Mum calls out common phrases people use that sexualises toddlers
Toddlers – and kids in general – are adorable, I am sure we can all agree on that. But have you ever stopped to think how some people talk about looks when it comes to children – and how it, in fact, does not feel right at all?
Yes, we all love hearing how adorable our little ones are – as I am sure all of us think our children are truly beautiful – but what if the phrases used are actually rather eyebrow-raising and almost sexualizing in nature?
Taking to Reddit recently, one mum shared some thoughts on this:
"I have a 3-year-old and of course I think she's the cutest little kid in the world. She has bright blue eyes, long dark eyelashes, blonde hair, and chubby little cheeks." She noted that most of the time, she hears comments like, "Your daughter is adorable/cute/ etc.," to which she replies, "Aww thanks."
She continued, "But we also get a lot of people saying stuff like, 'You better lock her up, the boys will be chasing after her.' 'She's going to be so much trouble when she's a teenager.' Like could you NOT talk about my 3-year-old like that?"
Is sexualised language like this really OK to use about kids?
The mum reveals she feels like she honestly has no ideas what to say to people when they come out with comments like that as most of the time, it happens in passing, like while she is trying to check out at the grocery store and in a rush.
"And so I don't really feel like lecturing. Out of habit, I just do this awkward grimace and forced chuckle and try not to talk to them too much."
When venting on Reddit, she posed the question:
"Does it make you feel weird when people say stuff like that about your kids? Am I being over-sensitive? What do you even reply to that in the 10 seconds?'
Needless to say, the thread was flooded with comments, with many other users agreeing with the mum, sharing stories about comments they have heard said about kids, whether their own or other people's children.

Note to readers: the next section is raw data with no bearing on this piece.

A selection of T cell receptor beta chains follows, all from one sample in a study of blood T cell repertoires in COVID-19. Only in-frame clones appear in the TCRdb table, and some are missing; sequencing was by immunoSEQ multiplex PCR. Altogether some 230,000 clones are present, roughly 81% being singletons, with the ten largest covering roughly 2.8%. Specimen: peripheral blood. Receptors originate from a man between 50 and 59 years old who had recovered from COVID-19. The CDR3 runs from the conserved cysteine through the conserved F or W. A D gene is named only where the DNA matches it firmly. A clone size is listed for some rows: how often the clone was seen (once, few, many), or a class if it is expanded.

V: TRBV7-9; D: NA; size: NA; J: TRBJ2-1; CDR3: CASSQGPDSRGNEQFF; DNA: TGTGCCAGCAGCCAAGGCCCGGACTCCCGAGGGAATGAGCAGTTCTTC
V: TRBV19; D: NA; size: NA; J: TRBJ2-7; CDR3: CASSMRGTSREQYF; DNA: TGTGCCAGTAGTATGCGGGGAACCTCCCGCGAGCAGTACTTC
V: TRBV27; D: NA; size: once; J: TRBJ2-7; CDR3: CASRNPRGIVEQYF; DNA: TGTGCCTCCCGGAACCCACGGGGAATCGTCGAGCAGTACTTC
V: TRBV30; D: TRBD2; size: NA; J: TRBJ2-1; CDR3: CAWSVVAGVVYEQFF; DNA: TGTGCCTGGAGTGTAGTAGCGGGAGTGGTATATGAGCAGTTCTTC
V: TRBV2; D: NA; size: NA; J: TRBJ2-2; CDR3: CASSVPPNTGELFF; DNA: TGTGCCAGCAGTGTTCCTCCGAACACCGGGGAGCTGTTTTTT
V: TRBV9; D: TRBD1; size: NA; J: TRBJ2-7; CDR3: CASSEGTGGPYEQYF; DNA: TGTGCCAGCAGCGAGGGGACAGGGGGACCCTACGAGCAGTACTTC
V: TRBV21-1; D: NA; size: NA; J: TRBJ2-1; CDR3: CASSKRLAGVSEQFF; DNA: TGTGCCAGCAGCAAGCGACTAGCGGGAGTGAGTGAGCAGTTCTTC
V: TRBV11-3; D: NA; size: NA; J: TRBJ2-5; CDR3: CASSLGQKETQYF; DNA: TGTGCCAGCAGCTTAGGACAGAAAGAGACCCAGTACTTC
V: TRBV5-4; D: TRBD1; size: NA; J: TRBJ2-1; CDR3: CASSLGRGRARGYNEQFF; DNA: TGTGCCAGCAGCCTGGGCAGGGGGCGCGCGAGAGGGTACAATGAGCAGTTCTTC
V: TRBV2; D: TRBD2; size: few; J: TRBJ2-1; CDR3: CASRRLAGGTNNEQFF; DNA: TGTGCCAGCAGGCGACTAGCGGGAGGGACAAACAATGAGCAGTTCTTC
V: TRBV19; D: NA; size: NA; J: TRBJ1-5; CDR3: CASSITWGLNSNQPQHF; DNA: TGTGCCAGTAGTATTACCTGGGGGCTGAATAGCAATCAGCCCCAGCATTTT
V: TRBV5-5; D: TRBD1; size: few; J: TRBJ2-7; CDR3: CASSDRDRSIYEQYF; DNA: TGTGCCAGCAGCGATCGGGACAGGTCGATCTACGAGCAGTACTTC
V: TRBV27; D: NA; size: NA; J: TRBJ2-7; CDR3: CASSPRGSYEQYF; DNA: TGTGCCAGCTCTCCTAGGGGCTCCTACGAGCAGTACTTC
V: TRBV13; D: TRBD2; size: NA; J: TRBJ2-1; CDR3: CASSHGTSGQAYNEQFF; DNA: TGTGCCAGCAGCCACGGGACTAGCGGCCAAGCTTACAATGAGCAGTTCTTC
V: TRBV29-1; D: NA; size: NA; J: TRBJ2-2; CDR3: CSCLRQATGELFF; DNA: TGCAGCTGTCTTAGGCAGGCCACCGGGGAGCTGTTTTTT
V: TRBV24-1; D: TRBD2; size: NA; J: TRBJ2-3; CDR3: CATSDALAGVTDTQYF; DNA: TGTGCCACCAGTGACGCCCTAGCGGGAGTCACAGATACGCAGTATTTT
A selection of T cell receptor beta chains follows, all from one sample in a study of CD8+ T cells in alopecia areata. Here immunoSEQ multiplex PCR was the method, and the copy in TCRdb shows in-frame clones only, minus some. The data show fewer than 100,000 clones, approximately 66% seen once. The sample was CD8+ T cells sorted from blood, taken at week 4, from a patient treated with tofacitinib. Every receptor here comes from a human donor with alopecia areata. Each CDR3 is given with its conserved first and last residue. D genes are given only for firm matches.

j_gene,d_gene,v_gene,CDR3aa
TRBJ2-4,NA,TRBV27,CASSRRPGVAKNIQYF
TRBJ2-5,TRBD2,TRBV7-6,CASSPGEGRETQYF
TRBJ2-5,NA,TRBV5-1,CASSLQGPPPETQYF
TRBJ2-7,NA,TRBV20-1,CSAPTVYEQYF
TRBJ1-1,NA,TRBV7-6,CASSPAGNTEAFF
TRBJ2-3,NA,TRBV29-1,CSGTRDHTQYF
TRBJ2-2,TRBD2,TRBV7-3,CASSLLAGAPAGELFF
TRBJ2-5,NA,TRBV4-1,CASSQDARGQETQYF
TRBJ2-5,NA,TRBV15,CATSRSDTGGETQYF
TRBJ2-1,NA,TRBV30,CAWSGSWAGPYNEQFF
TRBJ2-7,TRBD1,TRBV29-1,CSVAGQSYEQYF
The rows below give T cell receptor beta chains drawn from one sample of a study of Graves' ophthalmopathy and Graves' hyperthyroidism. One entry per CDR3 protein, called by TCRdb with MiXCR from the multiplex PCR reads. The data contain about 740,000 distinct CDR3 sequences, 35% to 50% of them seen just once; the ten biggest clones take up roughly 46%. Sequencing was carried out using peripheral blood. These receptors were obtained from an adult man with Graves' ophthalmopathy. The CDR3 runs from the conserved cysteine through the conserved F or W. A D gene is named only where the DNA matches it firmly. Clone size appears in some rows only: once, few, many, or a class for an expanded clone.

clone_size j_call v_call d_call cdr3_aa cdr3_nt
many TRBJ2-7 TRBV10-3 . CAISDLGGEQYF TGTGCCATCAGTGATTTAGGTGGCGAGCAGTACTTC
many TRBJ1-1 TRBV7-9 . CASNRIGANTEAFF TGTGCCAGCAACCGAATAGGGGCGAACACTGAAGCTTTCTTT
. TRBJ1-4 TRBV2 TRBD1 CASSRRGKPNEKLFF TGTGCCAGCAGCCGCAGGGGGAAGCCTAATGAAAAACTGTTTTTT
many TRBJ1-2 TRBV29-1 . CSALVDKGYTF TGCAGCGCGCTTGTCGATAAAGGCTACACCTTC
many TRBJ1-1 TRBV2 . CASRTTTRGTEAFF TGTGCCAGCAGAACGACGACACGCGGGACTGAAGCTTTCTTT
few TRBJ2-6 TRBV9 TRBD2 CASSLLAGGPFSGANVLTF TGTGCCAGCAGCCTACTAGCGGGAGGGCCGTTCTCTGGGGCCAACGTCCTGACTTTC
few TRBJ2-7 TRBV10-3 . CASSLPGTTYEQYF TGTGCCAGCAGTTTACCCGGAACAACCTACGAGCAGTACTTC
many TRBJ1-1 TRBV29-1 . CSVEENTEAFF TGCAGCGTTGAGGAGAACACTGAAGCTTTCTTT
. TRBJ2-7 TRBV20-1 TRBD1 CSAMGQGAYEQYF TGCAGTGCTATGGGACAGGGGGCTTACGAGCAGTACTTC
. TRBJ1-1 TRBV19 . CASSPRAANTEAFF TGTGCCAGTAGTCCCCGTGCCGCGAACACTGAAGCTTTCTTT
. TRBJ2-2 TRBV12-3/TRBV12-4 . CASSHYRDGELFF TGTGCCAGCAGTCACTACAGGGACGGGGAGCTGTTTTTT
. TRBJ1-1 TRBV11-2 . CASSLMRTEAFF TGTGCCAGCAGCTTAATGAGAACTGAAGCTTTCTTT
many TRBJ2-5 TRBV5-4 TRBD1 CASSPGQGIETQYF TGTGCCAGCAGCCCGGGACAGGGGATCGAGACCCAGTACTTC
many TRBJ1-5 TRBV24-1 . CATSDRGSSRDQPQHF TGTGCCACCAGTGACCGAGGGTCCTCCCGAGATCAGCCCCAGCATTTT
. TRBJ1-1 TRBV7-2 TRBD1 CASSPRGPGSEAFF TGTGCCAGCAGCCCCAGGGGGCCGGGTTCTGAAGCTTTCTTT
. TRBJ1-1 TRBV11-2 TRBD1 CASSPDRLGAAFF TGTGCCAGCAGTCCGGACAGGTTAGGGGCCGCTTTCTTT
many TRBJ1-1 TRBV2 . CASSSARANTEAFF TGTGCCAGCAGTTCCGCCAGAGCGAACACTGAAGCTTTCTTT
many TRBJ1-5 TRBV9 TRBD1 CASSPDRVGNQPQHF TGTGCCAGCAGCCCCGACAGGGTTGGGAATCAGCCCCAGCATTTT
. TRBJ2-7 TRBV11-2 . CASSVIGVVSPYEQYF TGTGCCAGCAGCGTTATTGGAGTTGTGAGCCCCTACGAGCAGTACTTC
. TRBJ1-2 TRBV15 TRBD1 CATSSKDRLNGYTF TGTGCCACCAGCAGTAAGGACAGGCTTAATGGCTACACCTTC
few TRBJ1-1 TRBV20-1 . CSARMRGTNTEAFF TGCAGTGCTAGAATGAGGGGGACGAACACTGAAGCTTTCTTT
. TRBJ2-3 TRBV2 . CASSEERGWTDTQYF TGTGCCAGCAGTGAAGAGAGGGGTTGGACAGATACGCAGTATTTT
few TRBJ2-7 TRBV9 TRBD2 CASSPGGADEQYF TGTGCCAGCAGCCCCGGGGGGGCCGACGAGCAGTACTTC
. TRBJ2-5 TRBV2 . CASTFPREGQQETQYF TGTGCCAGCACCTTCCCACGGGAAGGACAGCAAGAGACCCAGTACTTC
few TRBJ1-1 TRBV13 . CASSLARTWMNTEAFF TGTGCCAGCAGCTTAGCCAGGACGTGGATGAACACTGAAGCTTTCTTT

"I think it’s very weird," Redditor Bigdaddydria1 wrote.
"My daughter is 2.5 and biracial and the comments I get are terrible. I also really hate when she’s just playing like opening her legs or dancing and family members are like 'she’s starting early.' I’m like, 'Wtf stop making things sexual about my child.'"
Another Reddit user chimed in:
"My daughter is 10 now, and we get this all the time. I usually just say something like, 'She’s 10, we’re not concerned about that.' Most people get the hint without having to call them creeps."
A dad then commented on the thread, revealing he had heard similar comments from his own children's grandfather.
"I had a problem like this with my kids' grandpa recently. Daughter is one, with two older brothers. Grandpa remarked, 'It's a good thing you have two older brothers to protect you when you get older, because you're so pretty.' Uggfhhh. Her brothers are not her guardians, she will be raised to be strong and independent just like them. Her looks will not 'get her into trouble' either (part of the response after my annoyance was mad apparent). I'm a dad, I have male and female children. They're all being taught consent, respect, and independence. I hate this attitude where girls are in need of 'protection,' and parents need to 'watch out when she gets older!' Jesus she is a f***ing toddler still, why are you sexualizing her looks. It's gross."
"People need to relax"
Not everyone agreed with the mum's post though, with some Reddit users commenting they felt she was overreacting and that people pay compliments in different ways.
"I've thought the same thing about kids who are especially pretty/attractive. It's a compliment. No one is saying they are attracted to the child. People need to relax."
Another forum user agreed:
"It's just an offhand comment people say because they want to say something. They aren't sexualizing my kids ... it's just a general stupid comment that they're using as a compliment. There are way better things to get worked up about."
What do YOU think? Should we think twice about the language we use when complimenting – or even just talking about – kids? Let us know in the comments.